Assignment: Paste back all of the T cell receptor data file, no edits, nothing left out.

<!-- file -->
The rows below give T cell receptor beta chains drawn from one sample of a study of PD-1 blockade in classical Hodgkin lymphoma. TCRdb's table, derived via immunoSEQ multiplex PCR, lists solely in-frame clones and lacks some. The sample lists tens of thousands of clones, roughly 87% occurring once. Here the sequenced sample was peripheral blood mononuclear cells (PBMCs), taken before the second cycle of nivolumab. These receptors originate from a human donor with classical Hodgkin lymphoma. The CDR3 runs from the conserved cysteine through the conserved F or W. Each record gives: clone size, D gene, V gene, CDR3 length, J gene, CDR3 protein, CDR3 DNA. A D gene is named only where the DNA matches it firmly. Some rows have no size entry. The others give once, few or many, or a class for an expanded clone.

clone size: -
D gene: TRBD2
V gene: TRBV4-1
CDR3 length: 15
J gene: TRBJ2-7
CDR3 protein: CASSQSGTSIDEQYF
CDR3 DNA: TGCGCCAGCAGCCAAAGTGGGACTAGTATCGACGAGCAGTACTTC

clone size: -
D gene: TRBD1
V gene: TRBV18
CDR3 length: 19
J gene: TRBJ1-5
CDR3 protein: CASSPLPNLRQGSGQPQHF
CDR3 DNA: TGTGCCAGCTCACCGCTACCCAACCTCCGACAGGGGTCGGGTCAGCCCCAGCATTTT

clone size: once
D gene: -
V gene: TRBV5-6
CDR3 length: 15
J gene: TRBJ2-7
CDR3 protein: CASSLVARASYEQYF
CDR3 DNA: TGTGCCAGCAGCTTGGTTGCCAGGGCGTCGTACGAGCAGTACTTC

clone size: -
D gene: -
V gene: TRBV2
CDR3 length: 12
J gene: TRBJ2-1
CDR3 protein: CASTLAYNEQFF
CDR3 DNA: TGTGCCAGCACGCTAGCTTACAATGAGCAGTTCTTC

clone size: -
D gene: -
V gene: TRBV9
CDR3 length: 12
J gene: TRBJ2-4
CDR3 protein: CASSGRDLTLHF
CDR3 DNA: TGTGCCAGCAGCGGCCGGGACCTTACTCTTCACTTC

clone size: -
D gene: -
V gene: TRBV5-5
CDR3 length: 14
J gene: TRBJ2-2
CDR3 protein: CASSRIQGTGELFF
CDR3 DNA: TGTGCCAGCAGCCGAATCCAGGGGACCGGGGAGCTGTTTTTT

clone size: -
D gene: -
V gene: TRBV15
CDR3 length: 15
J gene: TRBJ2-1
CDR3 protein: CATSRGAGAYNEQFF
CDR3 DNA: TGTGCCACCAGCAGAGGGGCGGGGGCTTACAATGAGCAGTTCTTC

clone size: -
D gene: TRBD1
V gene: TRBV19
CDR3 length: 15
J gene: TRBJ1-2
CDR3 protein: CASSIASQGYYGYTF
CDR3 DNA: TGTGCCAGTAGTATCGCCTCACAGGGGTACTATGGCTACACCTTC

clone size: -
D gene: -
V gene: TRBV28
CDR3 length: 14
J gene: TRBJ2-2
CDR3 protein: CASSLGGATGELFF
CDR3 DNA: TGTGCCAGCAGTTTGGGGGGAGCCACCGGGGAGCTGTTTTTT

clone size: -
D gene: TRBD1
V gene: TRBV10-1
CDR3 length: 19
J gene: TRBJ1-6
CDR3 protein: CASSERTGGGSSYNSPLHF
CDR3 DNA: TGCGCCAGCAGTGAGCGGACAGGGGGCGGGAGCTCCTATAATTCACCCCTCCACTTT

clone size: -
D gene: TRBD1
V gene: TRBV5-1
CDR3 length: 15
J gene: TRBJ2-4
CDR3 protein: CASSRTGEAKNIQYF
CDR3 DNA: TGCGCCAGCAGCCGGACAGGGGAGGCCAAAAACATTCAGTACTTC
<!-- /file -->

The rows below give T cell receptor beta chains drawn from one sample of a study of PD-1 blockade in classical Hodgkin lymphoma. TCRdb's table, derived via immunoSEQ multiplex PCR, lists solely in-frame clones and lacks some. The sample lists tens of thousands of clones, roughly 87% occurring once. Here the sequenced sample was peripheral blood mononuclear cells (PBMCs), taken before the second cycle of nivolumab. These receptors originate from a human donor with classical Hodgkin lymphoma. The CDR3 runs from the conserved cysteine through the conserved F or W. Each record gives: clone size, D gene, V gene, CDR3 length, J gene, CDR3 protein, CDR3 DNA. A D gene is named only where the DNA matches it firmly. Some rows have no size entry. The others give once, few or many, or a class for an expanded clone.

clone size: -
D gene: TRBD2
V gene: TRBV4-1
CDR3 length: 15
J gene: TRBJ2-7
CDR3 protein: CASSQSGTSIDEQYF
CDR3 DNA: TGCGCCAGCAGCCAAAGTGGGACTAGTATCGACGAGCAGTACTTC

clone size: -
D gene: TRBD1
V gene: TRBV18
CDR3 length: 19
J gene: TRBJ1-5
CDR3 protein: CASSPLPNLRQGSGQPQHF
CDR3 DNA: TGTGCCAGCTCACCGCTACCCAACCTCCGACAGGGGTCGGGTCAGCCCCAGCATTTT

clone size: once
D gene: -
V gene: TRBV5-6
CDR3 length: 15
J gene: TRBJ2-7
CDR3 protein: CASSLVARASYEQYF
CDR3 DNA: TGTGCCAGCAGCTTGGTTGCCAGGGCGTCGTACGAGCAGTACTTC

clone size: -
D gene: -
V gene: TRBV2
CDR3 length: 12
J gene: TRBJ2-1
CDR3 protein: CASTLAYNEQFF
CDR3 DNA: TGTGCCAGCACGCTAGCTTACAATGAGCAGTTCTTC

clone size: -
D gene: -
V gene: TRBV9
CDR3 length: 12
J gene: TRBJ2-4
CDR3 protein: CASSGRDLTLHF
CDR3 DNA: TGTGCCAGCAGCGGCCGGGACCTTACTCTTCACTTC

clone size: -
D gene: -
V gene: TRBV5-5
CDR3 length: 14
J gene: TRBJ2-2
CDR3 protein: CASSRIQGTGELFF
CDR3 DNA: TGTGCCAGCAGCCGAATCCAGGGGACCGGGGAGCTGTTTTTT

clone size: -
D gene: -
V gene: TRBV15
CDR3 length: 15
J gene: TRBJ2-1
CDR3 protein: CATSRGAGAYNEQFF
CDR3 DNA: TGTGCCACCAGCAGAGGGGCGGGGGCTTACAATGAGCAGTTCTTC

clone size: -
D gene: TRBD1
V gene: TRBV19
CDR3 length: 15
J gene: TRBJ1-2
CDR3 protein: CASSIASQGYYGYTF
CDR3 DNA: TGTGCCAGTAGTATCGCCTCACAGGGGTACTATGGCTACACCTTC

clone size: -
D gene: -
V gene: TRBV28
CDR3 length: 14
J gene: TRBJ2-2
CDR3 protein: CASSLGGATGELFF
CDR3 DNA: TGTGCCAGCAGTTTGGGGGGAGCCACCGGGGAGCTGTTTTTT

clone size: -
D gene: TRBD1
V gene: TRBV10-1
CDR3 length: 19
J gene: TRBJ1-6
CDR3 protein: CASSERTGGGSSYNSPLHF
CDR3 DNA: TGCGCCAGCAGTGAGCGGACAGGGGGCGGGAGCTCCTATAATTCACCCCTCCACTTT

clone size: -
D gene: TRBD1
V gene: TRBV5-1
CDR3 length: 15
J gene: TRBJ2-4
CDR3 protein: CASSRTGEAKNIQYF
CDR3 DNA: TGCGCCAGCAGCCGGACAGGGGAGGCCAAAAACATTCAGTACTTC